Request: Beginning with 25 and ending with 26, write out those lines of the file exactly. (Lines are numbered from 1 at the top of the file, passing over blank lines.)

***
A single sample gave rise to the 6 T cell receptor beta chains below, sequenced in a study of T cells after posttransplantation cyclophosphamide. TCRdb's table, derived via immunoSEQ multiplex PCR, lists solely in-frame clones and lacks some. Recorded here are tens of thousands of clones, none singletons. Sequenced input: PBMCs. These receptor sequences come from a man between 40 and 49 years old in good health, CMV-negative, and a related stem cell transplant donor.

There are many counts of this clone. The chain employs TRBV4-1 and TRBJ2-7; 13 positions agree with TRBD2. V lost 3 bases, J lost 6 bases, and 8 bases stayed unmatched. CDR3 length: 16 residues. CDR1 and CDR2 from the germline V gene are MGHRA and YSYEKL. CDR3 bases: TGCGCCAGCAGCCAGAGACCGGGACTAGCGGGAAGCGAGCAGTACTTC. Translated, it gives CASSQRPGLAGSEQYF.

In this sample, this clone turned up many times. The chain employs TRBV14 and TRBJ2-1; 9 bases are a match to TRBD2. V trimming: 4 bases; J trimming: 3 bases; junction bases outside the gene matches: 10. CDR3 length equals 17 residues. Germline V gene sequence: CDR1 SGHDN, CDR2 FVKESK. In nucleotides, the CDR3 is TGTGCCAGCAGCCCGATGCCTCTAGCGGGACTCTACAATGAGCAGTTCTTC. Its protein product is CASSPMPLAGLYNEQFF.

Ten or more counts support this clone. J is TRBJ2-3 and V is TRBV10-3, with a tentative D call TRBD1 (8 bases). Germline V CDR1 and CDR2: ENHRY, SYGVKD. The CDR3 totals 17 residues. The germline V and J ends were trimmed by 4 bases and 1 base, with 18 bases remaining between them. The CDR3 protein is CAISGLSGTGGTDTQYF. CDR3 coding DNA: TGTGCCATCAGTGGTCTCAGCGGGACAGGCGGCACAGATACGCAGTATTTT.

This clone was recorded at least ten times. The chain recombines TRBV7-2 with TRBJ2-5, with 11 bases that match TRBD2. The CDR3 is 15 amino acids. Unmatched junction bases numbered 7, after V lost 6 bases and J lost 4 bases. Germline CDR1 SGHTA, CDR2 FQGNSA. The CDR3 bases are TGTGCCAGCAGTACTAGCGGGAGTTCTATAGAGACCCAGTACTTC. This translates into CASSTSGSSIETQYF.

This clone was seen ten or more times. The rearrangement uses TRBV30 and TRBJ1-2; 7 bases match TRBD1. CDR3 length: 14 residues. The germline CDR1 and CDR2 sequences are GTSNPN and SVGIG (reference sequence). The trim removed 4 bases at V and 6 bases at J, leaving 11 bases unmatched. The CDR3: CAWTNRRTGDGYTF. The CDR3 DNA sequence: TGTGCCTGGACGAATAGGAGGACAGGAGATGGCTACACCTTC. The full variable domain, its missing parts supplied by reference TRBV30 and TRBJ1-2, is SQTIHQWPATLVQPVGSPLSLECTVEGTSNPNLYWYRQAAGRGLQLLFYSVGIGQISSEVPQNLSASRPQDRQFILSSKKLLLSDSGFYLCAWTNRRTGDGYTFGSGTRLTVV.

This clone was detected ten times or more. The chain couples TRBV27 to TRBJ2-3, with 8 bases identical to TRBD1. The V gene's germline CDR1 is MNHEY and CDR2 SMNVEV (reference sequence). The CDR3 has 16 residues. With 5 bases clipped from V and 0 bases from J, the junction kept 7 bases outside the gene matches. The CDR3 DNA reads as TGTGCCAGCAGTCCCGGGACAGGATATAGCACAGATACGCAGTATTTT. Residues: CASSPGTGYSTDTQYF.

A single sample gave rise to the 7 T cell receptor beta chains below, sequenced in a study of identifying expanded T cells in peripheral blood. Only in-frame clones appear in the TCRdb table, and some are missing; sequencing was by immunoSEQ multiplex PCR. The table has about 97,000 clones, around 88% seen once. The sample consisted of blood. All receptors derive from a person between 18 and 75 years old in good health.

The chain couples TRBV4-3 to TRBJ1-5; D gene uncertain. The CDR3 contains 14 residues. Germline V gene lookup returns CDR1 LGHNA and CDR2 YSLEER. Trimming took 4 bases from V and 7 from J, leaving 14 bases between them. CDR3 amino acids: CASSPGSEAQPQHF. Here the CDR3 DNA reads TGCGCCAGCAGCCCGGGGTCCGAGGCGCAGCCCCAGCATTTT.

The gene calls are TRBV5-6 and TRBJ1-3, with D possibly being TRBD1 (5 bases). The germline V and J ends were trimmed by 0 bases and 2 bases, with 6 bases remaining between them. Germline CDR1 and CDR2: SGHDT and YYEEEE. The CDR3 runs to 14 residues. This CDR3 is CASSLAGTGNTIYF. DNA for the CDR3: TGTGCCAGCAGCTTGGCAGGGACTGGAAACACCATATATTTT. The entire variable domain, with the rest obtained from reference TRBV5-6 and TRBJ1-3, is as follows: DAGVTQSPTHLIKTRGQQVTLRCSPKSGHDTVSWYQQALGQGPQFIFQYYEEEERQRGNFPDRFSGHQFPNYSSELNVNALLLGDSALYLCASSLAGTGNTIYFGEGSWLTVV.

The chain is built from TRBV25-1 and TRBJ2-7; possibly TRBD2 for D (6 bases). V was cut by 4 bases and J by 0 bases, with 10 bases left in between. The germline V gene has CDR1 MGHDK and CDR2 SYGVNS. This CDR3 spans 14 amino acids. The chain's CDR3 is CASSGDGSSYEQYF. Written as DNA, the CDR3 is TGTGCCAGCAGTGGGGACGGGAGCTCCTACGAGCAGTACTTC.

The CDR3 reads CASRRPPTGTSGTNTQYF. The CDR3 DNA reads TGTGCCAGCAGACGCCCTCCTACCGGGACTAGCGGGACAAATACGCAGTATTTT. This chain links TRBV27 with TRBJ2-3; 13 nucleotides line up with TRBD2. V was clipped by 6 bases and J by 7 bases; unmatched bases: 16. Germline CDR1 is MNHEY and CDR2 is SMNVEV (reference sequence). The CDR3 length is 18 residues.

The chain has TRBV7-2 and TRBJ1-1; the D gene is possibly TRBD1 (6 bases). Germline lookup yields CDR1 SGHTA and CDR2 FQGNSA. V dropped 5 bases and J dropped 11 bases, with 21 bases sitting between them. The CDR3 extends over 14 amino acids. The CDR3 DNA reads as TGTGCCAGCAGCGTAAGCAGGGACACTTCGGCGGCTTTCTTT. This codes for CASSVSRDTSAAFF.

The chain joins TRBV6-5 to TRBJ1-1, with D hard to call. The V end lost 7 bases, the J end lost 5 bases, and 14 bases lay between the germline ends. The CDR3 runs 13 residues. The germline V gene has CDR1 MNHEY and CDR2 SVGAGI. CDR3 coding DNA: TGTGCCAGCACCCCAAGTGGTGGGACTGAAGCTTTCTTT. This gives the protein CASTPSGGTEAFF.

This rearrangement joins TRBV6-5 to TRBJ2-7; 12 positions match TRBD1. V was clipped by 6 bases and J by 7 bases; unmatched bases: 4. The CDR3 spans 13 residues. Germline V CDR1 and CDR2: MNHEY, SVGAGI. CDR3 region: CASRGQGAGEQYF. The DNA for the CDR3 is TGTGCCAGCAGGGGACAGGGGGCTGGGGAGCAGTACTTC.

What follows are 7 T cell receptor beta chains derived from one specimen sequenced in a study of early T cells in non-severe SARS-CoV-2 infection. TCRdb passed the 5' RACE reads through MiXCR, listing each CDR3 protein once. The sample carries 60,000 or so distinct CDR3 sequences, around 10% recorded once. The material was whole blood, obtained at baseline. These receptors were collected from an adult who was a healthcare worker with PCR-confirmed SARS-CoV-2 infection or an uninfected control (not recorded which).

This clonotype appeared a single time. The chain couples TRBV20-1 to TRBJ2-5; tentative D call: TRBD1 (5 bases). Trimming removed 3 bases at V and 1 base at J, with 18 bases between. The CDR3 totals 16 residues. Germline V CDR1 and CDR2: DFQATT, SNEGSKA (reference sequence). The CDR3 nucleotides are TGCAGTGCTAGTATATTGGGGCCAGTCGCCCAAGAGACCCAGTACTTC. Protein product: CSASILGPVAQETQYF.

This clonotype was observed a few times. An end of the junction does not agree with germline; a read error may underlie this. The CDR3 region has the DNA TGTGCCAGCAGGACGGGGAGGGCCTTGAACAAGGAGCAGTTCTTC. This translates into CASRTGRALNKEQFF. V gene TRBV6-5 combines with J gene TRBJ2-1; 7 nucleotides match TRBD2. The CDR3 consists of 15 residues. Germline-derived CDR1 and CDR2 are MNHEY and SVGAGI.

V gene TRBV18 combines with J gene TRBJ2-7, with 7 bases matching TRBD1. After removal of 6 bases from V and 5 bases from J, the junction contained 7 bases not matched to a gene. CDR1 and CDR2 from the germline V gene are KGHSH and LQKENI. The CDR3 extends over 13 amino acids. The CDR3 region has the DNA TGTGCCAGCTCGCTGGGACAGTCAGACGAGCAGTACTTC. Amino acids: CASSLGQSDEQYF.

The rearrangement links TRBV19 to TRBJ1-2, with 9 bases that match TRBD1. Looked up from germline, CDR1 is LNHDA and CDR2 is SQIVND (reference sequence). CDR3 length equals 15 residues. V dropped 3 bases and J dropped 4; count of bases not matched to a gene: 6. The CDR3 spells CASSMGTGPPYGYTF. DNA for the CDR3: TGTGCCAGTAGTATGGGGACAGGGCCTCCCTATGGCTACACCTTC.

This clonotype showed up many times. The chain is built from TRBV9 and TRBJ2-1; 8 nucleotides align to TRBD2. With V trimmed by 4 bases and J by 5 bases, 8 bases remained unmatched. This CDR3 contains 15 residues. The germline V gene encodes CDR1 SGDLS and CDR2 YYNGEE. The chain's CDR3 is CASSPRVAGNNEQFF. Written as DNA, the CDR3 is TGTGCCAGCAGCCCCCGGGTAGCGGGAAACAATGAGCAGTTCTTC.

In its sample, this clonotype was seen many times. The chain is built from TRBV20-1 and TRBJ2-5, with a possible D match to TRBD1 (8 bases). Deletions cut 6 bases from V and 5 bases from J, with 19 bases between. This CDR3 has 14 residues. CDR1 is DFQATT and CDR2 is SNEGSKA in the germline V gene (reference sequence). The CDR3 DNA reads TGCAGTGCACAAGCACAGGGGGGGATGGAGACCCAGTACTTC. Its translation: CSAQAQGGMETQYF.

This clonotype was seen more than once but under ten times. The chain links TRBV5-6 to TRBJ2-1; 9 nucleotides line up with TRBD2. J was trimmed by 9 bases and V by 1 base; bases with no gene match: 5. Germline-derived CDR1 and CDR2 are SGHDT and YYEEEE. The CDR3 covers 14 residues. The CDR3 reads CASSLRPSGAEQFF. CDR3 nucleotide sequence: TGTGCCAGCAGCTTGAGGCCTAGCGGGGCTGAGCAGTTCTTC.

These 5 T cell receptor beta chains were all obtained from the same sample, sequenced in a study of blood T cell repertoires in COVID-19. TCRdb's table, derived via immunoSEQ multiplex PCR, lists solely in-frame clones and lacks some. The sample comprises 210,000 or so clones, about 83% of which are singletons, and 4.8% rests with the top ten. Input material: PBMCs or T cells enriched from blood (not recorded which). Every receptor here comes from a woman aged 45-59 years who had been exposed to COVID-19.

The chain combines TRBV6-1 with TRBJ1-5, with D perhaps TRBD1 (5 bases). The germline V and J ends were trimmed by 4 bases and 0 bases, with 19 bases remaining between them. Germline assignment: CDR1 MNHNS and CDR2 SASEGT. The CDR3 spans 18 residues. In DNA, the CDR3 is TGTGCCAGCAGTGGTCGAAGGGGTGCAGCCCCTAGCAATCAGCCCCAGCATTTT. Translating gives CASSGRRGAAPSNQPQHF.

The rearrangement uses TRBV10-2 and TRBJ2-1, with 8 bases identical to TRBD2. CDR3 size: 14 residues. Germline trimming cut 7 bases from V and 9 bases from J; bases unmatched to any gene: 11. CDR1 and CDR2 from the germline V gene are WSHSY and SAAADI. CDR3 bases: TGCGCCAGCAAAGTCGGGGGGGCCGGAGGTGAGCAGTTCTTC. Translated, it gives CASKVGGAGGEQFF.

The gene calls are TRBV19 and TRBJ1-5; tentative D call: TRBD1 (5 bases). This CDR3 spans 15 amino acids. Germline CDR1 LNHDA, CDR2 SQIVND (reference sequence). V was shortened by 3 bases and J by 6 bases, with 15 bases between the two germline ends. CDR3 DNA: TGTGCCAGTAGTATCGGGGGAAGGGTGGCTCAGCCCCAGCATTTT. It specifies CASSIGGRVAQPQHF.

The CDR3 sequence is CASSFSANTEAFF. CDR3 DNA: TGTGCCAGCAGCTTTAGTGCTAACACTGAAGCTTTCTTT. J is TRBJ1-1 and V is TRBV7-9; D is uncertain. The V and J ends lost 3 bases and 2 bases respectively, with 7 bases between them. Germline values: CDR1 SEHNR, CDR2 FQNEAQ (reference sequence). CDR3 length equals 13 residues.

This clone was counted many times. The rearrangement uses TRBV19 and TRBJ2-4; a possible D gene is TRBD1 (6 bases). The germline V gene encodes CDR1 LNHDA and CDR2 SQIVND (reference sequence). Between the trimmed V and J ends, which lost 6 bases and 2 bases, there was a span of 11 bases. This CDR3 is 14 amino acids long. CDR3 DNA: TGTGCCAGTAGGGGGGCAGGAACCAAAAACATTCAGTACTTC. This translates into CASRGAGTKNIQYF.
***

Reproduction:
The chain combines TRBV6-1 with TRBJ1-5, with D perhaps TRBD1 (5 bases). The germline V and J ends were trimmed by 4 bases and 0 bases, with 19 bases remaining between them. Germline assignment: CDR1 MNHNS and CDR2 SASEGT. The CDR3 spans 18 residues. In DNA, the CDR3 is TGTGCCAGCAGTGGTCGAAGGGGTGCAGCCCCTAGCAATCAGCCCCAGCATTTT. Translating gives CASSGRRGAAPSNQPQHF.

The rearrangement uses TRBV10-2 and TRBJ2-1, with 8 bases identical to TRBD2. CDR3 size: 14 residues. Germline trimming cut 7 bases from V and 9 bases from J; bases unmatched to any gene: 11. CDR1 and CDR2 from the germline V gene are WSHSY and SAAADI. CDR3 bases: TGCGCCAGCAAAGTCGGGGGGGCCGGAGGTGAGCAGTTCTTC. Translated, it gives CASKVGGAGGEQFF.